Sunday, October 02, 2005


George Bush's numerous lies and blunders would seem to present the Democrats with opportunity after opportunity to weaken his and the Republican's choke-hold control of our government. The reality is, however, that the Democrats have not forcefully and consistently exploited those opportunities and there are two principle reasons for that. The first is that they have no compelling, agreed upon alternative vision to offer the American people. And the second (which, in part, explains the first) is that the power of the Democratic party is too much in synch with what the Republicans are doing to effectively distinguish themselves to voters. I have asserted before in my posts that we really do not have a two-party system because, in practice, the policy and program similarities between the two are greater than their differences.

For example, despite his rhetoric to the contrary, Bush has promoted "big government" in several areas, to the point of alienating true conservatives. Traditionally, big government has been identified with the Democrats. So, they can't take him on on that account. Moreover, with few exceptions Democrats in Congress voted to support Bush's war on Iraq. Even today, only a few lonely anti-war Democratic voices can be heard. All the Democratic noise criticizing the John Roberts Supreme Court nomination turned out to be empty bluster. Time after time, when the opportunity to offer a different, hopefully better, position on an issue has presented itself the Democrats have abdicated their responsibility as an "opposition" party and simply conceded to the President and the Republican majority.

So who in government now represents the majority of Americans who want an end to the war? In truth, no one. Once again, the people are out ahead of their so-called representatives and are resorting to mass action to drag their Senators and Representatives forward to do their will. The reluctance of those elected officials, of course, is tied to their own self-interest--they place their chips on the colors they believe will get them re-elected, regardless of what is in the public interest.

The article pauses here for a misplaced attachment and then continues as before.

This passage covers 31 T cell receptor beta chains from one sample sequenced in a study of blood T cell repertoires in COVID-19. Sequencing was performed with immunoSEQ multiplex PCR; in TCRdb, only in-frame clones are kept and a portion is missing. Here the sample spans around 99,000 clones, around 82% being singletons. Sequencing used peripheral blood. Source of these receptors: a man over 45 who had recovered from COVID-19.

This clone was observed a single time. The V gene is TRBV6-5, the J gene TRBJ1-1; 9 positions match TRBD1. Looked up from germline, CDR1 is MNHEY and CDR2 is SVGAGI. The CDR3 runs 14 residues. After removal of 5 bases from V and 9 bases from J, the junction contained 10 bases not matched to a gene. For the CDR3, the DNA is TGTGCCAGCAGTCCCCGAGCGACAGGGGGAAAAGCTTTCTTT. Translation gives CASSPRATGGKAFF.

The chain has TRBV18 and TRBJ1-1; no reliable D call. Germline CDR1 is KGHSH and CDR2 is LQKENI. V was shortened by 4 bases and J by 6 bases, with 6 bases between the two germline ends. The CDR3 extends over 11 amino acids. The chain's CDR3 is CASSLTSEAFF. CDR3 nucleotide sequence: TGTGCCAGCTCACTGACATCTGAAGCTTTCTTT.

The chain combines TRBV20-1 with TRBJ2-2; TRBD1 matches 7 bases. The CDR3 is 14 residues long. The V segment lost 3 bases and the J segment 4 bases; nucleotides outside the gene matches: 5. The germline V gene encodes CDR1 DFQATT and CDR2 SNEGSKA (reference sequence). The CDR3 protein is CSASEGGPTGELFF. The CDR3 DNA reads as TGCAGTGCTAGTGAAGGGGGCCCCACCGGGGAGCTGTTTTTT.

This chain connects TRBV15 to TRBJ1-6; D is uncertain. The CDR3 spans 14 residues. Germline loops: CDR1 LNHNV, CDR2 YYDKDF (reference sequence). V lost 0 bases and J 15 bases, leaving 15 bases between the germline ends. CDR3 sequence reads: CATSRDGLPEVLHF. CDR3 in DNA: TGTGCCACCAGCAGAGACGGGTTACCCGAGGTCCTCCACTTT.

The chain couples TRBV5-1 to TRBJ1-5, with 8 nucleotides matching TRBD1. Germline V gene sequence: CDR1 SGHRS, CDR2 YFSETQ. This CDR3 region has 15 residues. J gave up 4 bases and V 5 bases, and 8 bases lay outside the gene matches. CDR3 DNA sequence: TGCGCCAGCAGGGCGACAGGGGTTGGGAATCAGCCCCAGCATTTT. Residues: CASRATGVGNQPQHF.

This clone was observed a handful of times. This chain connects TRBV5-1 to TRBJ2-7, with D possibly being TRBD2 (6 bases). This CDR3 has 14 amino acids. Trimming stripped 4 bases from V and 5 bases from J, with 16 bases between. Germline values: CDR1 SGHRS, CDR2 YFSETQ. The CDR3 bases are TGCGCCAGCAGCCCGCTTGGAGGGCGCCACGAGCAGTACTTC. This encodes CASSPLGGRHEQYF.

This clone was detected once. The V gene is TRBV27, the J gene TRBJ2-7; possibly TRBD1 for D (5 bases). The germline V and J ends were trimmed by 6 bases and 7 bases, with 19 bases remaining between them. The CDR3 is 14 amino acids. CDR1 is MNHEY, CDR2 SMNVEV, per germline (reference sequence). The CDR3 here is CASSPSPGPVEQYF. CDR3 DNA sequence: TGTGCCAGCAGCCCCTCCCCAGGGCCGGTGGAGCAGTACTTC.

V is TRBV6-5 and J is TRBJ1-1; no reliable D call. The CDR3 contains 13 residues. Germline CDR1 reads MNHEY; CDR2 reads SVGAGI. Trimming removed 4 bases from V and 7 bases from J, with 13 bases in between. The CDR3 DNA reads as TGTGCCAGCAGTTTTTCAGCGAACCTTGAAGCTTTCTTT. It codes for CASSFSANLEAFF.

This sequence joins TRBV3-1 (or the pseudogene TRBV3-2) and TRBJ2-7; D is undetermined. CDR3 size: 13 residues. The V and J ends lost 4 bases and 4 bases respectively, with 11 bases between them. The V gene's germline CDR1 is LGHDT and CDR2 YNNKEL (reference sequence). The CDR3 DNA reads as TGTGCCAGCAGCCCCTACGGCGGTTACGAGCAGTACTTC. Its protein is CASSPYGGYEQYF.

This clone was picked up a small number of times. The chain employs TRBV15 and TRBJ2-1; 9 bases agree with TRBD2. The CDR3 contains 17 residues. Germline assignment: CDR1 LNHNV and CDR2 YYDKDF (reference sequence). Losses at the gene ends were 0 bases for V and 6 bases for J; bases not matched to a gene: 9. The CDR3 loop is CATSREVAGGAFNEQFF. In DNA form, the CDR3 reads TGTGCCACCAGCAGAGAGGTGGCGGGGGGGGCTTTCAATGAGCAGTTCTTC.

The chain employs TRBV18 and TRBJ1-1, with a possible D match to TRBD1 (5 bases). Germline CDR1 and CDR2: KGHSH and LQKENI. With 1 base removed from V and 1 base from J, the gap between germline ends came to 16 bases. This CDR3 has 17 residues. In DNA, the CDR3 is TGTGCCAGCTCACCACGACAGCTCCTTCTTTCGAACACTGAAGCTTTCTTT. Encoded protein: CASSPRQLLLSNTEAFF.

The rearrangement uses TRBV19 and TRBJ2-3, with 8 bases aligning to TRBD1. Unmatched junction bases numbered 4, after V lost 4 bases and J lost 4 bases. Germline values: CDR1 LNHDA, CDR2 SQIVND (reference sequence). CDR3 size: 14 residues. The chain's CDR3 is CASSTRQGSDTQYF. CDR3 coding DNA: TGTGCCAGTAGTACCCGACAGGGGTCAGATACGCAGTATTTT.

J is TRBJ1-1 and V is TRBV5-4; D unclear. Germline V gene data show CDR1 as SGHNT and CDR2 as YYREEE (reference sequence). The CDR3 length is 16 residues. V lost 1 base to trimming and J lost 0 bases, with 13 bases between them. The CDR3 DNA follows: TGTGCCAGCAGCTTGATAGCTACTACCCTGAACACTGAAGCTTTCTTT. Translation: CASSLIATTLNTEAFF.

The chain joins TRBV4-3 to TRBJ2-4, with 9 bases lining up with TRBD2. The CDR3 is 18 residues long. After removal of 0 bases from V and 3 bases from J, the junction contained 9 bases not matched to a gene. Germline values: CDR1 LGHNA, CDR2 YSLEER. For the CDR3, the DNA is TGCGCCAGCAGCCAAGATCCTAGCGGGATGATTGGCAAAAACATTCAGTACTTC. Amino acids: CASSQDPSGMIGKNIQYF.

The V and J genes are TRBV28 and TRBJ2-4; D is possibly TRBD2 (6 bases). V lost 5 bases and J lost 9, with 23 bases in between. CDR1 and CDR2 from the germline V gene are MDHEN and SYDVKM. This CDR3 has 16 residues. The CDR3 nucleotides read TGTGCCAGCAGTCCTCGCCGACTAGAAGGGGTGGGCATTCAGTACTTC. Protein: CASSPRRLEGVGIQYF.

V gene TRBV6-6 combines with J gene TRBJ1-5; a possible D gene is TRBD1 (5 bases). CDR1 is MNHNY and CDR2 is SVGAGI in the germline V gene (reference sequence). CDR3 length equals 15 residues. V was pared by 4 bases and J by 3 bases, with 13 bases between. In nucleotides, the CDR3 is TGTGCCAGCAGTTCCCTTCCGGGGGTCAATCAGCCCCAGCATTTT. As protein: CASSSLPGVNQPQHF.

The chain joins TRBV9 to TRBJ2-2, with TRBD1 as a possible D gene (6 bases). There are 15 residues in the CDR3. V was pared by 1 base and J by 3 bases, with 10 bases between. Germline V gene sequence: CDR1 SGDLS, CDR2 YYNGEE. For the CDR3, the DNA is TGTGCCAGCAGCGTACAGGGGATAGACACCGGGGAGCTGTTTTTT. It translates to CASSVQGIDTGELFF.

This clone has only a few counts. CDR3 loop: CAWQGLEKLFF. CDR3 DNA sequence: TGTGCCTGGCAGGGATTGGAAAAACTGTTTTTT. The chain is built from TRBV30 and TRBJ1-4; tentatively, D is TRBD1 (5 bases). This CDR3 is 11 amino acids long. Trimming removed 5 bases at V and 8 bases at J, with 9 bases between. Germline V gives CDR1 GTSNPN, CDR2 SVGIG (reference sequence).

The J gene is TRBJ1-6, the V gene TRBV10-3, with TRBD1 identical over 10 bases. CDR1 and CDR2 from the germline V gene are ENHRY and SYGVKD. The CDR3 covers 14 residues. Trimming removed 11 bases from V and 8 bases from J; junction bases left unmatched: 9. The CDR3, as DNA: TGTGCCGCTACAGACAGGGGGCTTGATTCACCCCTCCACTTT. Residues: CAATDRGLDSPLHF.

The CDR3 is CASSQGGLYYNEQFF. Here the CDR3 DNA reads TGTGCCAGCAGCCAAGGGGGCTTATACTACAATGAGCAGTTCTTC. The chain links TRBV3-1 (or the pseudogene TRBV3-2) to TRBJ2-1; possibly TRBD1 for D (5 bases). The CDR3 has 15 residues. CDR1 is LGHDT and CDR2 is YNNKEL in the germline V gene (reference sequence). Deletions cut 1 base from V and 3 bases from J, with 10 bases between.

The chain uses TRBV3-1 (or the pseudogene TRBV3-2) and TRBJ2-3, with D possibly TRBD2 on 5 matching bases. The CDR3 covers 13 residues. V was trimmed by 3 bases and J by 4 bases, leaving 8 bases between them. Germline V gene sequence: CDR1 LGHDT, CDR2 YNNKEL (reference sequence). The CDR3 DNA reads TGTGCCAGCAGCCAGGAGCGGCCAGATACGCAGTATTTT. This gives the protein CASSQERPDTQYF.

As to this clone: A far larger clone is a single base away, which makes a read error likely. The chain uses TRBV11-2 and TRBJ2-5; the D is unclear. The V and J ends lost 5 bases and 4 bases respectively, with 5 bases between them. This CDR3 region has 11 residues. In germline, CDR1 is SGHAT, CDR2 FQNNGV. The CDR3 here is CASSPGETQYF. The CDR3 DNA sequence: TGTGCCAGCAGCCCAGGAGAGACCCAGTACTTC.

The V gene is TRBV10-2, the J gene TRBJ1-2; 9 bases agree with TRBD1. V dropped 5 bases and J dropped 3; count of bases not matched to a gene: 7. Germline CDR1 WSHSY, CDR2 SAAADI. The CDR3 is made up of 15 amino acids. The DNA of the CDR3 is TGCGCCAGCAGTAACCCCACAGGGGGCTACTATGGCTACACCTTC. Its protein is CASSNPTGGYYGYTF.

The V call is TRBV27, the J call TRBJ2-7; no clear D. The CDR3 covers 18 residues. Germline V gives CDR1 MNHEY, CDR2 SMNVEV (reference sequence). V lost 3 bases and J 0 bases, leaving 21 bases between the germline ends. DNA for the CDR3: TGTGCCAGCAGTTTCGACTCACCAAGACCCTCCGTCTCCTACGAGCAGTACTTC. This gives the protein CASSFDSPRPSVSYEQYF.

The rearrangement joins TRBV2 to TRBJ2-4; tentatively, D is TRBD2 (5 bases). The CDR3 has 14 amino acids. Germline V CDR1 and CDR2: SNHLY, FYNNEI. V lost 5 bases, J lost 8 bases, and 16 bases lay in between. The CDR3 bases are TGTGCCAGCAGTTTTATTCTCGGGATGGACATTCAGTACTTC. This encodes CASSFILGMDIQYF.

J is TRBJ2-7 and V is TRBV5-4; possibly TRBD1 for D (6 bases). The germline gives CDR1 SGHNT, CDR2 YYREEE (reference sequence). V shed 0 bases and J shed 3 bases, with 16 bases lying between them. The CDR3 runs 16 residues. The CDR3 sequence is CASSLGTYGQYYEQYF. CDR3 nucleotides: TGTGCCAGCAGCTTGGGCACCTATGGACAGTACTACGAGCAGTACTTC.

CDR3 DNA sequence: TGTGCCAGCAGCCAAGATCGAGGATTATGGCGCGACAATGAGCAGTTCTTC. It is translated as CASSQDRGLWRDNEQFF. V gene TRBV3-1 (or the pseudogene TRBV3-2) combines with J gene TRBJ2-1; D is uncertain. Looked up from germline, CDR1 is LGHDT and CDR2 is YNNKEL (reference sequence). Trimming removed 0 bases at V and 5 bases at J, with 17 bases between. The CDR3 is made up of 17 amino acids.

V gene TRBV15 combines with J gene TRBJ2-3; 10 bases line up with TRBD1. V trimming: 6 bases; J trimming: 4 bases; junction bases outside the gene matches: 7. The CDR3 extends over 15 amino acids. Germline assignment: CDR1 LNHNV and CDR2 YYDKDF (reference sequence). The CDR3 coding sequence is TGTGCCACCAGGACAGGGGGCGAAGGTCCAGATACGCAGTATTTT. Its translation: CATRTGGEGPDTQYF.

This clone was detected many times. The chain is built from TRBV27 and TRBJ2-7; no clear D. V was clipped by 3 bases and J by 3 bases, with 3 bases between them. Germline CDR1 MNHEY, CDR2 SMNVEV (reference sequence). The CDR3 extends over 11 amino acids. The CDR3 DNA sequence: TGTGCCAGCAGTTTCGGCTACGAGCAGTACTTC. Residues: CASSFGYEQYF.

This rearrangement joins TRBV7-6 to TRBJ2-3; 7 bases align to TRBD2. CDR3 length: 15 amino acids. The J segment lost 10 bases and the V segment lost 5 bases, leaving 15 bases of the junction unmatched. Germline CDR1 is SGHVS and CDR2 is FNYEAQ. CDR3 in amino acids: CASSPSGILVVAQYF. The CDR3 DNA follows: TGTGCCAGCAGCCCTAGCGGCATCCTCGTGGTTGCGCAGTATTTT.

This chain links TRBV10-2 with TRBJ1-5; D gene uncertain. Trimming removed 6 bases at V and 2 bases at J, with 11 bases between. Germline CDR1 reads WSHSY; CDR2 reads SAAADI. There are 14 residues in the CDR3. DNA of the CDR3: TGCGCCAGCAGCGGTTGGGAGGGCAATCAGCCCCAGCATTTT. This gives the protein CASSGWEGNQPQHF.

Since the Katrina tragedy/Bush travesty the buzz has been about the large opening it has given the Democrats to make hay for the 2006 elections. There is lots of talk about impeachment. Ramsey Clark has collected over 600,000 citizen signatures on his website. Though there is no chance now for initiating impeachment with this Republican controlled Congress, some can taste it with the possibility that the Democrats may be able to wrench control in 2006. The bad news for Republicans keeps coming: DeLay indicted, Scooter Libby decides to reveal himself as the second White House leak in the Plame case, Delay's replacement, Blunt, looking like he too has skeletons in his closet, and so on.

I suppose even a mindless backlash in 2006 would be an advance. Hopefully, it would serve to contain the remainder of the disastrous Bush agenda. Of course, I would prefer that Republicans (and fellow-traveling Democrats) get dumped because progressive politicians running on platforms favorable to the real needs of our people and our country simply beat them on the strength of their offerings. Alas, this is but a fantasy. Even if the Democrats take control of one or both houses all we can really expect is a continuation of the ping-pong, tweedle-dee tweedle-dum pattern of American politics every 4 to 8 years going back forever. Unlike science, technology and medicine, which continually progress and improve, American politics and government only moves laterally--two steps forward, two steps back. It is built into the system. The system needs an overhaul!

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